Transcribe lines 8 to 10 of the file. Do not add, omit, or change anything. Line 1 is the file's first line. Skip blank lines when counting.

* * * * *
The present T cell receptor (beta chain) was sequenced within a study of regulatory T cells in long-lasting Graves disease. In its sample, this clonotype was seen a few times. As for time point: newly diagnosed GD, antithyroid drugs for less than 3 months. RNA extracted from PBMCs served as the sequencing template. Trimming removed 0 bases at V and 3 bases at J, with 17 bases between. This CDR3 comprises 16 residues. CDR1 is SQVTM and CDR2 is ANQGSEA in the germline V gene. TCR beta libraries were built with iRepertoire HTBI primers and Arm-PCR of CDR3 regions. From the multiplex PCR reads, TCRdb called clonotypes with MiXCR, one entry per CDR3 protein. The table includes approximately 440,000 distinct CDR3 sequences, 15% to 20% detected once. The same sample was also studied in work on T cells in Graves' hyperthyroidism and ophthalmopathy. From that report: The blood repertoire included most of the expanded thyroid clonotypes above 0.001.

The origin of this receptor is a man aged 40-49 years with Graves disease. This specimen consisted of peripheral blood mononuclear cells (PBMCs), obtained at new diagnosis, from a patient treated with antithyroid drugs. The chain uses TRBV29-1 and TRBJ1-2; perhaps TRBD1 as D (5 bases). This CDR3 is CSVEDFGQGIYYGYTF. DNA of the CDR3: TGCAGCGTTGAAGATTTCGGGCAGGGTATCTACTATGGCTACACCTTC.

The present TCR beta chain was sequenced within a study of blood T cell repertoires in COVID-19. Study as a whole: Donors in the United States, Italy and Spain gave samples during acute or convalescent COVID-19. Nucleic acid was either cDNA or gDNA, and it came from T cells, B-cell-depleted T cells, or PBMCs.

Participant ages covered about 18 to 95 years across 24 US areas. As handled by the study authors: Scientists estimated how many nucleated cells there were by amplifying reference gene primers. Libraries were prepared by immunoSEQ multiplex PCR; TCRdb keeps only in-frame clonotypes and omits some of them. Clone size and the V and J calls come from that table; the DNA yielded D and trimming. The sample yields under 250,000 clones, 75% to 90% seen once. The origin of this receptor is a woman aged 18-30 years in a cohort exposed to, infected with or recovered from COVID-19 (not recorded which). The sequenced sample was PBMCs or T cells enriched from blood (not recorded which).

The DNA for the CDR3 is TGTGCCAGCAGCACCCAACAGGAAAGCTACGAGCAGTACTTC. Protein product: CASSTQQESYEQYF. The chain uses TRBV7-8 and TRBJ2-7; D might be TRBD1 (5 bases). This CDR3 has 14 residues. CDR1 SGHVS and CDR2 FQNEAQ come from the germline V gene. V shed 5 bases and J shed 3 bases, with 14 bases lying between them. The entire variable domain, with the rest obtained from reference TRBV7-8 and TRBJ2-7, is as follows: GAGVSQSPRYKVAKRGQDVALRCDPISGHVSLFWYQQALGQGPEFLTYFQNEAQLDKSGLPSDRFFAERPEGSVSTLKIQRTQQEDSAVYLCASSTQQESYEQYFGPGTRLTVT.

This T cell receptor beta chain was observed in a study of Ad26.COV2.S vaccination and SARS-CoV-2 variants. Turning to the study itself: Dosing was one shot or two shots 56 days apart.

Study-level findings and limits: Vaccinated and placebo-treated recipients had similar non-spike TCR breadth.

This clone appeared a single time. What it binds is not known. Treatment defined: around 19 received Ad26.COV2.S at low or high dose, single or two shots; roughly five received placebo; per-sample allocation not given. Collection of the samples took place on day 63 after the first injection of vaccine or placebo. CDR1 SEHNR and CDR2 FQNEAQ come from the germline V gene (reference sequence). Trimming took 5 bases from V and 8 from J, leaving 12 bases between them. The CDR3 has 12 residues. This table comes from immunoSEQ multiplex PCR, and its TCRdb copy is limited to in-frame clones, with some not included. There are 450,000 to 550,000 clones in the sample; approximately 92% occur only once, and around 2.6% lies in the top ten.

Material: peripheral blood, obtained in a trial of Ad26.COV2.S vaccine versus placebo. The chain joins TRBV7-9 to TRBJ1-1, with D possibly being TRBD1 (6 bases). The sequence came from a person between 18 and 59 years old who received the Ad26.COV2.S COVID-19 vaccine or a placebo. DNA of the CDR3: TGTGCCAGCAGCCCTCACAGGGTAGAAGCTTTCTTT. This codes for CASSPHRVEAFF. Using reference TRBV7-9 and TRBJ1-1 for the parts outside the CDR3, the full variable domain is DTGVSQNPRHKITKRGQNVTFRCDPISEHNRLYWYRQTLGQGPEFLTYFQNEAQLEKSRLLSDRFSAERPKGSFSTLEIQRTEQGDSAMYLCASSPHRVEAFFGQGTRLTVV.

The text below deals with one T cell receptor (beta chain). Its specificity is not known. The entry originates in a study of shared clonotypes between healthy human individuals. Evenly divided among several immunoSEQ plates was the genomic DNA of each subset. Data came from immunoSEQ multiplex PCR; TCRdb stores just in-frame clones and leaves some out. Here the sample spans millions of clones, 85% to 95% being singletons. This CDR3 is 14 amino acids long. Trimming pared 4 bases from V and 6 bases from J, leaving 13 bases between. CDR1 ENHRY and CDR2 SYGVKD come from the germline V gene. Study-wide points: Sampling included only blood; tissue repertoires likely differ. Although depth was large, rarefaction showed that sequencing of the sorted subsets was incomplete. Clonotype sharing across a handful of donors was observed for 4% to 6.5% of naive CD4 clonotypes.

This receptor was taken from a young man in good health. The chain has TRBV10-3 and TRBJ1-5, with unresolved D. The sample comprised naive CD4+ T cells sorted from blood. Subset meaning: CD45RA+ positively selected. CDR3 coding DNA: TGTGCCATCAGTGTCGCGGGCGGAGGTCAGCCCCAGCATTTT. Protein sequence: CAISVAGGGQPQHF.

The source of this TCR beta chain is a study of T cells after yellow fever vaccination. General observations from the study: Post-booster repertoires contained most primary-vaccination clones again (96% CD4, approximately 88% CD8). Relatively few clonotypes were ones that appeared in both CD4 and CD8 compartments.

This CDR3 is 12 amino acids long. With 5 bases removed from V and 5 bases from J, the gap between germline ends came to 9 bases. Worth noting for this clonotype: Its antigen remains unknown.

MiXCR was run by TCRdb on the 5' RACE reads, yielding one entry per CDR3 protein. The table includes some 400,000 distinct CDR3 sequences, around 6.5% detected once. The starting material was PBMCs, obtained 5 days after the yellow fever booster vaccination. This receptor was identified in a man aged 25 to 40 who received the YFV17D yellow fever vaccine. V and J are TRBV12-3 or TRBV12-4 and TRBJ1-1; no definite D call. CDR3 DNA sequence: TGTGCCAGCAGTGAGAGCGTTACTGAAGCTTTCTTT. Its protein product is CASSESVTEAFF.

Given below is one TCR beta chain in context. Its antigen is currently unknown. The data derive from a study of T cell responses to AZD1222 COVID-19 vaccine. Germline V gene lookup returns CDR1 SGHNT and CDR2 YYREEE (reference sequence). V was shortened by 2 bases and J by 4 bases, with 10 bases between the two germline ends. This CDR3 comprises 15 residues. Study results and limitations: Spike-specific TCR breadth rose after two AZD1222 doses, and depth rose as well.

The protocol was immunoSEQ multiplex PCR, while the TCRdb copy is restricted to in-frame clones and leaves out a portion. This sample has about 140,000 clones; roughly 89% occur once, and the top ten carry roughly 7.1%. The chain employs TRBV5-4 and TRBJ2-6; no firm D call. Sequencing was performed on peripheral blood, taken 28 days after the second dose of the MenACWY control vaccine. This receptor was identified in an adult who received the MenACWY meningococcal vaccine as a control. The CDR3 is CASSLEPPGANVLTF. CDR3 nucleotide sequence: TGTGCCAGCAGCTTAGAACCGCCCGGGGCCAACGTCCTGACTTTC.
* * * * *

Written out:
This clone appeared a single time. What it binds is not known. Treatment defined: around 19 received Ad26.COV2.S at low or high dose, single or two shots; roughly five received placebo; per-sample allocation not given. Collection of the samples took place on day 63 after the first injection of vaccine or placebo. CDR1 SEHNR and CDR2 FQNEAQ come from the germline V gene (reference sequence). Trimming took 5 bases from V and 8 from J, leaving 12 bases between them. The CDR3 has 12 residues. This table comes from immunoSEQ multiplex PCR, and its TCRdb copy is limited to in-frame clones, with some not included. There are 450,000 to 550,000 clones in the sample; approximately 92% occur only once, and around 2.6% lies in the top ten.

Material: peripheral blood, obtained in a trial of Ad26.COV2.S vaccine versus placebo. The chain joins TRBV7-9 to TRBJ1-1, with D possibly being TRBD1 (6 bases). The sequence came from a person between 18 and 59 years old who received the Ad26.COV2.S COVID-19 vaccine or a placebo. DNA of the CDR3: TGTGCCAGCAGCCCTCACAGGGTAGAAGCTTTCTTT. This codes for CASSPHRVEAFF. Using reference TRBV7-9 and TRBJ1-1 for the parts outside the CDR3, the full variable domain is DTGVSQNPRHKITKRGQNVTFRCDPISEHNRLYWYRQTLGQGPEFLTYFQNEAQLEKSRLLSDRFSAERPKGSFSTLEIQRTEQGDSAMYLCASSPHRVEAFFGQGTRLTVV.

The text below deals with one T cell receptor (beta chain). Its specificity is not known. The entry originates in a study of shared clonotypes between healthy human individuals. Evenly divided among several immunoSEQ plates was the genomic DNA of each subset. Data came from immunoSEQ multiplex PCR; TCRdb stores just in-frame clones and leaves some out. Here the sample spans millions of clones, 85% to 95% being singletons. This CDR3 is 14 amino acids long. Trimming pared 4 bases from V and 6 bases from J, leaving 13 bases between. CDR1 ENHRY and CDR2 SYGVKD come from the germline V gene. Study-wide points: Sampling included only blood; tissue repertoires likely differ. Although depth was large, rarefaction showed that sequencing of the sorted subsets was incomplete. Clonotype sharing across a handful of donors was observed for 4% to 6.5% of naive CD4 clonotypes.